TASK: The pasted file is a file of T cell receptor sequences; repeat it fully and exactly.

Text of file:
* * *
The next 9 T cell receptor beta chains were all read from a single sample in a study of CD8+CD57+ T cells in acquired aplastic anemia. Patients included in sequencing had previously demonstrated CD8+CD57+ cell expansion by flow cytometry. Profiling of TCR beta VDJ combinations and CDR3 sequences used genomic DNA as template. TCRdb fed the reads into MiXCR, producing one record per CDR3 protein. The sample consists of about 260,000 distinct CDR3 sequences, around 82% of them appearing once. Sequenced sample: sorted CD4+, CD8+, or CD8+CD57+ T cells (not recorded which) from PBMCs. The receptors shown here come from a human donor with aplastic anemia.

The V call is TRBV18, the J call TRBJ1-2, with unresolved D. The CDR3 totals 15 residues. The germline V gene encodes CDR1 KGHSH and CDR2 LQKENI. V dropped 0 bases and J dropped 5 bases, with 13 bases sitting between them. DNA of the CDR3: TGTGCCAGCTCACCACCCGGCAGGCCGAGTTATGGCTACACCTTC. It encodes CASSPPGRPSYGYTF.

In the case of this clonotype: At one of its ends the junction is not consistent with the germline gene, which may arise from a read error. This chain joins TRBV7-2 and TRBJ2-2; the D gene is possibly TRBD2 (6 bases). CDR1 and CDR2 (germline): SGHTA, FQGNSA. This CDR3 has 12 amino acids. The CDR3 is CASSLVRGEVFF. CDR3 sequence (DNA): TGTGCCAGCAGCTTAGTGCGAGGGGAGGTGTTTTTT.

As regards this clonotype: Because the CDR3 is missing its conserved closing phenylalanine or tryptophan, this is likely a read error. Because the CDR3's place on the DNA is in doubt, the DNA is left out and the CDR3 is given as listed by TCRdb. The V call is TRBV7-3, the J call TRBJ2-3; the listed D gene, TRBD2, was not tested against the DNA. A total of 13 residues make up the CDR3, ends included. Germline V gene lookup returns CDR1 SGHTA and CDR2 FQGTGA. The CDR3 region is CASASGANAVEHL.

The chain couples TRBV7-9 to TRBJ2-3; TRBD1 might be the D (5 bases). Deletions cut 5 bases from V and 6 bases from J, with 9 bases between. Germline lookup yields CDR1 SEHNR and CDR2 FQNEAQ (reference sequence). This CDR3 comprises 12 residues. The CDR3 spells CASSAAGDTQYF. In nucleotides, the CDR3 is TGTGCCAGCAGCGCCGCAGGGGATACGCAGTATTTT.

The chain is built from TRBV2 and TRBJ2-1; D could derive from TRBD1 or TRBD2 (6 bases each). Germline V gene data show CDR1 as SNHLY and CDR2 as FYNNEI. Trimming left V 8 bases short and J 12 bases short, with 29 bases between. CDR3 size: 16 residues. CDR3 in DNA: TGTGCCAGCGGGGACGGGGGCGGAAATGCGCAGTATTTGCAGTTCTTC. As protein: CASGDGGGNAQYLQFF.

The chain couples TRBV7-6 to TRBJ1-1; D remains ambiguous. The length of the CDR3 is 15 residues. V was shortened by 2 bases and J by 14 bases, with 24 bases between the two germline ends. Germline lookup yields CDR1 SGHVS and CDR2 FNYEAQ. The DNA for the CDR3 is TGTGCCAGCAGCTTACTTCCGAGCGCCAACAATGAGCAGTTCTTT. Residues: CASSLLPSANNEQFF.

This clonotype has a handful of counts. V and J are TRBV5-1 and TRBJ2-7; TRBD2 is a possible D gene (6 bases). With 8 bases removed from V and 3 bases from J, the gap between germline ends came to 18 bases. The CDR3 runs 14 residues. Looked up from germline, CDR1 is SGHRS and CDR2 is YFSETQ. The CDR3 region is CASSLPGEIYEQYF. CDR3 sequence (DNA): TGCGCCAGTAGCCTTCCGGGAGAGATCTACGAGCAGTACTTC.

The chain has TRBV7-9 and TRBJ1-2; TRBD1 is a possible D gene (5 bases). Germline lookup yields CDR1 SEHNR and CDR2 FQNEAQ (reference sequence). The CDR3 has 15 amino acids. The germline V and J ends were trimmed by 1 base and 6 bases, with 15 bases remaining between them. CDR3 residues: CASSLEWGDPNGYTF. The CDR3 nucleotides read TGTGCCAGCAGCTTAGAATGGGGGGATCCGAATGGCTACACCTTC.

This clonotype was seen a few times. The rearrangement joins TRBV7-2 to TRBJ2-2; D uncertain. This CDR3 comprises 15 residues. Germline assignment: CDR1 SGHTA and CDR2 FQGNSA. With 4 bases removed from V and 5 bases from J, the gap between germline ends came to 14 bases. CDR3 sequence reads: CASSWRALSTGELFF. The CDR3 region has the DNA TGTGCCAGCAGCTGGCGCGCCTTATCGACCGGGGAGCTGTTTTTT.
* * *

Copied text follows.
The next 9 T cell receptor beta chains were all read from a single sample in a study of CD8+CD57+ T cells in acquired aplastic anemia. Patients included in sequencing had previously demonstrated CD8+CD57+ cell expansion by flow cytometry. Profiling of TCR beta VDJ combinations and CDR3 sequences used genomic DNA as template. TCRdb fed the reads into MiXCR, producing one record per CDR3 protein. The sample consists of about 260,000 distinct CDR3 sequences, around 82% of them appearing once. Sequenced sample: sorted CD4+, CD8+, or CD8+CD57+ T cells (not recorded which) from PBMCs. The receptors shown here come from a human donor with aplastic anemia.

The V call is TRBV18, the J call TRBJ1-2, with unresolved D. The CDR3 totals 15 residues. The germline V gene encodes CDR1 KGHSH and CDR2 LQKENI. V dropped 0 bases and J dropped 5 bases, with 13 bases sitting between them. DNA of the CDR3: TGTGCCAGCTCACCACCCGGCAGGCCGAGTTATGGCTACACCTTC. It encodes CASSPPGRPSYGYTF.

In the case of this clonotype: At one of its ends the junction is not consistent with the germline gene, which may arise from a read error. This chain joins TRBV7-2 and TRBJ2-2; the D gene is possibly TRBD2 (6 bases). CDR1 and CDR2 (germline): SGHTA, FQGNSA. This CDR3 has 12 amino acids. The CDR3 is CASSLVRGEVFF. CDR3 sequence (DNA): TGTGCCAGCAGCTTAGTGCGAGGGGAGGTGTTTTTT.

As regards this clonotype: Because the CDR3 is missing its conserved closing phenylalanine or tryptophan, this is likely a read error. Because the CDR3's place on the DNA is in doubt, the DNA is left out and the CDR3 is given as listed by TCRdb. The V call is TRBV7-3, the J call TRBJ2-3; the listed D gene, TRBD2, was not tested against the DNA. A total of 13 residues make up the CDR3, ends included. Germline V gene lookup returns CDR1 SGHTA and CDR2 FQGTGA. The CDR3 region is CASASGANAVEHL.

The chain couples TRBV7-9 to TRBJ2-3; TRBD1 might be the D (5 bases). Deletions cut 5 bases from V and 6 bases from J, with 9 bases between. Germline lookup yields CDR1 SEHNR and CDR2 FQNEAQ (reference sequence). This CDR3 comprises 12 residues. The CDR3 spells CASSAAGDTQYF. In nucleotides, the CDR3 is TGTGCCAGCAGCGCCGCAGGGGATACGCAGTATTTT.

The chain is built from TRBV2 and TRBJ2-1; D could derive from TRBD1 or TRBD2 (6 bases each). Germline V gene data show CDR1 as SNHLY and CDR2 as FYNNEI. Trimming left V 8 bases short and J 12 bases short, with 29 bases between. CDR3 size: 16 residues. CDR3 in DNA: TGTGCCAGCGGGGACGGGGGCGGAAATGCGCAGTATTTGCAGTTCTTC. As protein: CASGDGGGNAQYLQFF.

The chain couples TRBV7-6 to TRBJ1-1; D remains ambiguous. The length of the CDR3 is 15 residues. V was shortened by 2 bases and J by 14 bases, with 24 bases between the two germline ends. Germline lookup yields CDR1 SGHVS and CDR2 FNYEAQ. The DNA for the CDR3 is TGTGCCAGCAGCTTACTTCCGAGCGCCAACAATGAGCAGTTCTTT. Residues: CASSLLPSANNEQFF.

This clonotype has a handful of counts. V and J are TRBV5-1 and TRBJ2-7; TRBD2 is a possible D gene (6 bases). With 8 bases removed from V and 3 bases from J, the gap between germline ends came to 18 bases. The CDR3 runs 14 residues. Looked up from germline, CDR1 is SGHRS and CDR2 is YFSETQ. The CDR3 region is CASSLPGEIYEQYF. CDR3 sequence (DNA): TGCGCCAGTAGCCTTCCGGGAGAGATCTACGAGCAGTACTTC.

The chain has TRBV7-9 and TRBJ1-2; TRBD1 is a possible D gene (5 bases). Germline lookup yields CDR1 SEHNR and CDR2 FQNEAQ (reference sequence). The CDR3 has 15 amino acids. The germline V and J ends were trimmed by 1 base and 6 bases, with 15 bases remaining between them. CDR3 residues: CASSLEWGDPNGYTF. The CDR3 nucleotides read TGTGCCAGCAGCTTAGAATGGGGGGATCCGAATGGCTACACCTTC.

This clonotype was seen a few times. The rearrangement joins TRBV7-2 to TRBJ2-2; D uncertain. This CDR3 comprises 15 residues. Germline assignment: CDR1 SGHTA and CDR2 FQGNSA. With 4 bases removed from V and 5 bases from J, the gap between germline ends came to 14 bases. CDR3 sequence reads: CASSWRALSTGELFF. The CDR3 region has the DNA TGTGCCAGCAGCTGGCGCGCCTTATCGACCGGGGAGCTGTTTTTT.